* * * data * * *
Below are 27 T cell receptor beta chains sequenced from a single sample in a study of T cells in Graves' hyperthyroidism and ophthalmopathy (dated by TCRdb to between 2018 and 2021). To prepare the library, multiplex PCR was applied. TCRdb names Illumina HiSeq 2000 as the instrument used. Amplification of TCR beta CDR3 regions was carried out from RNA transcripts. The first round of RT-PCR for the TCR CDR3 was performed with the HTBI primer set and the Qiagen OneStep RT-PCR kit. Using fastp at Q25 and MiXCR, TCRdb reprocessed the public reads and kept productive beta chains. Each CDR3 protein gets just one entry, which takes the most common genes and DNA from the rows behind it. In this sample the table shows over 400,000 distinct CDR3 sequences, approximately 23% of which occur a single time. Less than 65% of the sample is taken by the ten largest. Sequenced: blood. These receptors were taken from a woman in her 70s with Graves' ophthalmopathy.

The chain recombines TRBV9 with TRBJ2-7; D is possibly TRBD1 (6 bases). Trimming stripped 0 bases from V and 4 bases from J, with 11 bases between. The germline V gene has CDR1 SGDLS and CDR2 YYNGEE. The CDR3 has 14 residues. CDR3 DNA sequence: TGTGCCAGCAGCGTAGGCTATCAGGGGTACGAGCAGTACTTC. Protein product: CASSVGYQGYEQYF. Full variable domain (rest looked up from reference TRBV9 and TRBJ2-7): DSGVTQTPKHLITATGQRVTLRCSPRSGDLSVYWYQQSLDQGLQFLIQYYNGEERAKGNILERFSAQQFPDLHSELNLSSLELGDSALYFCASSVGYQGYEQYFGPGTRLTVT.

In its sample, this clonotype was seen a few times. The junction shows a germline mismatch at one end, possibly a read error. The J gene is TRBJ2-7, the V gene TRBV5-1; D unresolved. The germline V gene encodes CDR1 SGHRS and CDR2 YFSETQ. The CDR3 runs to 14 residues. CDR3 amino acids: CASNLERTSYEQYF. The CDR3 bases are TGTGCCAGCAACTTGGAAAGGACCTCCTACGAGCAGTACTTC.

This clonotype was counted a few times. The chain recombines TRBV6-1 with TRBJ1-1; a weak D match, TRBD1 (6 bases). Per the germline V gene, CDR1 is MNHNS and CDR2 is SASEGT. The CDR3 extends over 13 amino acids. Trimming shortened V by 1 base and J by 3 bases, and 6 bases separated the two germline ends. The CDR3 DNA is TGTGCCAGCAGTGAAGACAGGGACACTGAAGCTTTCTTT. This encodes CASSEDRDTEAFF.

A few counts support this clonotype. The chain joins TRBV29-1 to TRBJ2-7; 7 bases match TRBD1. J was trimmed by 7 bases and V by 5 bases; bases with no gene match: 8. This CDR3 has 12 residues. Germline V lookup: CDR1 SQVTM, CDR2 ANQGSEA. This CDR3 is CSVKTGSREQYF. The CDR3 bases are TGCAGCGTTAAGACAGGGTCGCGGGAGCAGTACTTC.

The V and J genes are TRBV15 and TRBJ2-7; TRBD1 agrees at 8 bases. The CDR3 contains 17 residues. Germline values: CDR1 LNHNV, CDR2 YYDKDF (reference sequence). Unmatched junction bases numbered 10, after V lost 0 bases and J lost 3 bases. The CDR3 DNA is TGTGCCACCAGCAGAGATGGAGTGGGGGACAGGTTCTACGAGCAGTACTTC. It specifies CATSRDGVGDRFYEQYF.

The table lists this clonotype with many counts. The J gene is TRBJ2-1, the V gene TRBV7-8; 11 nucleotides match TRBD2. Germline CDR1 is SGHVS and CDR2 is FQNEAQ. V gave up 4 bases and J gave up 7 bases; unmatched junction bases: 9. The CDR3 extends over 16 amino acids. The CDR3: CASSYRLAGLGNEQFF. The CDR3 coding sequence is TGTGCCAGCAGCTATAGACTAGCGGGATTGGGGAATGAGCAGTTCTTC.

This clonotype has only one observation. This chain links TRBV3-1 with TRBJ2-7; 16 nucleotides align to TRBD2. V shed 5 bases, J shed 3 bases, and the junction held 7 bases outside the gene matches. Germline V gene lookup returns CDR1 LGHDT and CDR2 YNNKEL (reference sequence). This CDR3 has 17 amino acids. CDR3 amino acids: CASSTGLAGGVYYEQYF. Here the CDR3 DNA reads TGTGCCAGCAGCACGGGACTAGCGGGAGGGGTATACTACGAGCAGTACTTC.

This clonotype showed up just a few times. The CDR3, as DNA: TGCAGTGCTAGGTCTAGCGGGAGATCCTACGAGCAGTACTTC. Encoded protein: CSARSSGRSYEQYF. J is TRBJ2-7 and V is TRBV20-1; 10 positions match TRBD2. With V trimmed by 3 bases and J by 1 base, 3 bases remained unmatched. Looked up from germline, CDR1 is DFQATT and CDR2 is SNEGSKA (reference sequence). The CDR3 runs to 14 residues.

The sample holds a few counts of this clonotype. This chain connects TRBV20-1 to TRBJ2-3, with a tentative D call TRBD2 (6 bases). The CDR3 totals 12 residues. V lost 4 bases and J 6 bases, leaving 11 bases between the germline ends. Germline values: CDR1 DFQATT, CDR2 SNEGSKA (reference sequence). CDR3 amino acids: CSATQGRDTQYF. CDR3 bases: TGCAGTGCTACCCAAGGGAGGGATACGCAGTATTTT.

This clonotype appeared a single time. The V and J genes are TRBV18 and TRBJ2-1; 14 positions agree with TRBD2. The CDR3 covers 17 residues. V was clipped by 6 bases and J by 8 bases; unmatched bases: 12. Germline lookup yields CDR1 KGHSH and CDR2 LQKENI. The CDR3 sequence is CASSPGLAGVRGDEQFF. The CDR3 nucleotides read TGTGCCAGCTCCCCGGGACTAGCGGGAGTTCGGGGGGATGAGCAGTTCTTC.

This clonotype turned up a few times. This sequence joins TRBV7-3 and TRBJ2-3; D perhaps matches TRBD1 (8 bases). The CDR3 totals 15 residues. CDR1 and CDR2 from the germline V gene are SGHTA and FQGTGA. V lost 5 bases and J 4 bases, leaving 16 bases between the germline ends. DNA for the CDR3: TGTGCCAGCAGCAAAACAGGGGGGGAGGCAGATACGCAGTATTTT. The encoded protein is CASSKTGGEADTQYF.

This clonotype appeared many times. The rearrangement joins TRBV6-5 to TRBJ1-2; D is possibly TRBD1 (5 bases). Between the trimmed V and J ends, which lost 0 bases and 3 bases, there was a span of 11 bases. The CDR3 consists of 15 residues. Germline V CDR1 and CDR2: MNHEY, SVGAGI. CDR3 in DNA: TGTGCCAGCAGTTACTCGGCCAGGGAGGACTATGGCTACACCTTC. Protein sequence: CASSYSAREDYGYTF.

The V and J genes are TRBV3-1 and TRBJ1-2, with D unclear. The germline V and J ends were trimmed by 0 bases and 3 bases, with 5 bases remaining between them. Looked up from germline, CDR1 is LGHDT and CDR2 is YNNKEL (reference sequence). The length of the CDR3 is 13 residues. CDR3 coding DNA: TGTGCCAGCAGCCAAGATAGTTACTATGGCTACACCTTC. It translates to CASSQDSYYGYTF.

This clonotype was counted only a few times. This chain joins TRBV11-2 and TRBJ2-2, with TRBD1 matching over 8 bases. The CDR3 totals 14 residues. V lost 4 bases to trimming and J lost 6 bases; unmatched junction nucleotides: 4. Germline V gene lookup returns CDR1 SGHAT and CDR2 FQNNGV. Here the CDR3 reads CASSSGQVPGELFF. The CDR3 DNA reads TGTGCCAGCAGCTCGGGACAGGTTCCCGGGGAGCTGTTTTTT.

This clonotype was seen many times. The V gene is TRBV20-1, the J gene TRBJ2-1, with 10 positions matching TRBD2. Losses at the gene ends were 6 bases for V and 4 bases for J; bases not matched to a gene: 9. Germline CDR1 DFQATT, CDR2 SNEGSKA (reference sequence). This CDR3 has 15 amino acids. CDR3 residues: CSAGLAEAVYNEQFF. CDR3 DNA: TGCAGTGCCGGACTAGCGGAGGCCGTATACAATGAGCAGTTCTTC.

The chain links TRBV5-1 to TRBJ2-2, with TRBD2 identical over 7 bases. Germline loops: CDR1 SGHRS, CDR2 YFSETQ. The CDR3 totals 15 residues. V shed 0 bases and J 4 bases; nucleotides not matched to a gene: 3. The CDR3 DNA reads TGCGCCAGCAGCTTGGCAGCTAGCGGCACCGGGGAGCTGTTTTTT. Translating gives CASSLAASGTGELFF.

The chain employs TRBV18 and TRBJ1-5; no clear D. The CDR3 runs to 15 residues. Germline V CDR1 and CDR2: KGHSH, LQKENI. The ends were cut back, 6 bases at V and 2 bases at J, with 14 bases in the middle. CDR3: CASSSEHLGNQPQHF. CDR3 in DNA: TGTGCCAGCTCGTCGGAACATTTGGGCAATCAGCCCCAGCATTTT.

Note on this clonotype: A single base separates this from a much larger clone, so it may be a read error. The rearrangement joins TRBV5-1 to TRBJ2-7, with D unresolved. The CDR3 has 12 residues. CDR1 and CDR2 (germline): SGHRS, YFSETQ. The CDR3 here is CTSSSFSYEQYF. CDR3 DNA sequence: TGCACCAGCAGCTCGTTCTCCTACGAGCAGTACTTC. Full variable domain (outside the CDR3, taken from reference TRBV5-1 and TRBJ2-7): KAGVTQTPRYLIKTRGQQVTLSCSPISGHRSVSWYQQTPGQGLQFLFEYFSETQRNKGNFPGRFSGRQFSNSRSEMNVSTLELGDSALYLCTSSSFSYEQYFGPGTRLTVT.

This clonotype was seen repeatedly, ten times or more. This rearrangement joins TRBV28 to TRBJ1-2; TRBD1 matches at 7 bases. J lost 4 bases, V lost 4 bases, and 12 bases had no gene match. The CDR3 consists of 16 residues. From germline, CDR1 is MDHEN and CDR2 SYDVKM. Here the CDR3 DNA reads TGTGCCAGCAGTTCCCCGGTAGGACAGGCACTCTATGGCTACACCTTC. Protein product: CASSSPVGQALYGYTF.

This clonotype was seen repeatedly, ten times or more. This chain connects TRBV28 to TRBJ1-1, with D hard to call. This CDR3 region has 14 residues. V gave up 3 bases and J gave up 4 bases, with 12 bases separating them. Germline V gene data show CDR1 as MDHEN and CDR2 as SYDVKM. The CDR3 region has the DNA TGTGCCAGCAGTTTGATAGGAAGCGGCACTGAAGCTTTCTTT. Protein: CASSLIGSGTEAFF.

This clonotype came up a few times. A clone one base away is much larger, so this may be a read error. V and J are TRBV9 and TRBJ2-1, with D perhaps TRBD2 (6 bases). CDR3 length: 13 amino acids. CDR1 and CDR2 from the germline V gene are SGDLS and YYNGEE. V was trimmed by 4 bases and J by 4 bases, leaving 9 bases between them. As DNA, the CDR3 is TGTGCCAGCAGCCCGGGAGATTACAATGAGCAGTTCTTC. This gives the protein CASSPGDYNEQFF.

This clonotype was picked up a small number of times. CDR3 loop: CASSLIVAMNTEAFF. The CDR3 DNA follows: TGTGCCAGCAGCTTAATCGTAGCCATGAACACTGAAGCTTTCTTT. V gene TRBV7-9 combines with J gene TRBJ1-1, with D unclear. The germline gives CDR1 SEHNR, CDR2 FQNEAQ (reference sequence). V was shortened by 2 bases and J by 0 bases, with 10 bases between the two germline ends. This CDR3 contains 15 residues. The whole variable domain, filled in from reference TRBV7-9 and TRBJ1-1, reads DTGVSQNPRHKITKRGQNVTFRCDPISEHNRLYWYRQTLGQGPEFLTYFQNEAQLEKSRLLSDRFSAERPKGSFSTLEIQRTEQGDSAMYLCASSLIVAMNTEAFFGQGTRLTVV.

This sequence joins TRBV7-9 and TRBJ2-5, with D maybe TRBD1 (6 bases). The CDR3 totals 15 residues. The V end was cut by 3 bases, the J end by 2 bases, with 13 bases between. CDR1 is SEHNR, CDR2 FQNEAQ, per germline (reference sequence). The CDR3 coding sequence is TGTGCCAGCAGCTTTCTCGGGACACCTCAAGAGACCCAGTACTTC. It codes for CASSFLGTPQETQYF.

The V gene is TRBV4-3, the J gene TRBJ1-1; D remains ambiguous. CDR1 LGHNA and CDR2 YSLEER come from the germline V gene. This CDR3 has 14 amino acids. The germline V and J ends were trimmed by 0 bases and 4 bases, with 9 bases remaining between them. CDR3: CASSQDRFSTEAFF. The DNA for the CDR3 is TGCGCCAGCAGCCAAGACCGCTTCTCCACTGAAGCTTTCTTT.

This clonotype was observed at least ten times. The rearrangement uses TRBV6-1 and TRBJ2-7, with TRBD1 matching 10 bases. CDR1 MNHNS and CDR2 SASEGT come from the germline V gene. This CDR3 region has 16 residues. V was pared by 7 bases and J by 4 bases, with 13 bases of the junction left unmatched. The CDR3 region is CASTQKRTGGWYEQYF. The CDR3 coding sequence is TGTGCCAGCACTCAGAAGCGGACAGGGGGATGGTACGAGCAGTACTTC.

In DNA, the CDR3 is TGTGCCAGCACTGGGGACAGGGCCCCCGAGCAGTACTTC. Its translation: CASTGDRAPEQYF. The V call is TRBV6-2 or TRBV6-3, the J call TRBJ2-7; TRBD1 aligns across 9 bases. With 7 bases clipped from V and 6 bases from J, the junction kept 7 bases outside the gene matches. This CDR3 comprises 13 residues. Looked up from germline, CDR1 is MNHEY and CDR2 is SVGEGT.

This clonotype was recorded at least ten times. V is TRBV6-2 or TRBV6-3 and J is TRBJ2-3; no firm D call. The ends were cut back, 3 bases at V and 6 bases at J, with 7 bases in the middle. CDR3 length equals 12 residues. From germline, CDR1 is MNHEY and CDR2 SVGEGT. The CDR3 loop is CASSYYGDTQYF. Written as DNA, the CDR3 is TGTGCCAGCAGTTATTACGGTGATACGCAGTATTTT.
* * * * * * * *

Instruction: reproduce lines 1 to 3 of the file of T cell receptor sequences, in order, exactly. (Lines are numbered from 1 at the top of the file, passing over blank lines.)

Below are 27 T cell receptor beta chains sequenced from a single sample in a study of T cells in Graves' hyperthyroidism and ophthalmopathy (dated by TCRdb to between 2018 and 2021). To prepare the library, multiplex PCR was applied. TCRdb names Illumina HiSeq 2000 as the instrument used. Amplification of TCR beta CDR3 regions was carried out from RNA transcripts. The first round of RT-PCR for the TCR CDR3 was performed with the HTBI primer set and the Qiagen OneStep RT-PCR kit. Using fastp at Q25 and MiXCR, TCRdb reprocessed the public reads and kept productive beta chains. Each CDR3 protein gets just one entry, which takes the most common genes and DNA from the rows behind it. In this sample the table shows over 400,000 distinct CDR3 sequences, approximately 23% of which occur a single time. Less than 65% of the sample is taken by the ten largest. Sequenced: blood. These receptors were taken from a woman in her 70s with Graves' ophthalmopathy.

The chain recombines TRBV9 with TRBJ2-7; D is possibly TRBD1 (6 bases). Trimming stripped 0 bases from V and 4 bases from J, with 11 bases between. The germline V gene has CDR1 SGDLS and CDR2 YYNGEE. The CDR3 has 14 residues. CDR3 DNA sequence: TGTGCCAGCAGCGTAGGCTATCAGGGGTACGAGCAGTACTTC. Protein product: CASSVGYQGYEQYF. Full variable domain (rest looked up from reference TRBV9 and TRBJ2-7): DSGVTQTPKHLITATGQRVTLRCSPRSGDLSVYWYQQSLDQGLQFLIQYYNGEERAKGNILERFSAQQFPDLHSELNLSSLELGDSALYFCASSVGYQGYEQYFGPGTRLTVT.

In its sample, this clonotype was seen a few times. The junction shows a germline mismatch at one end, possibly a read error. The J gene is TRBJ2-7, the V gene TRBV5-1; D unresolved. The germline V gene encodes CDR1 SGHRS and CDR2 YFSETQ. The CDR3 runs to 14 residues. CDR3 amino acids: CASNLERTSYEQYF. The CDR3 bases are TGTGCCAGCAACTTGGAAAGGACCTCCTACGAGCAGTACTTC.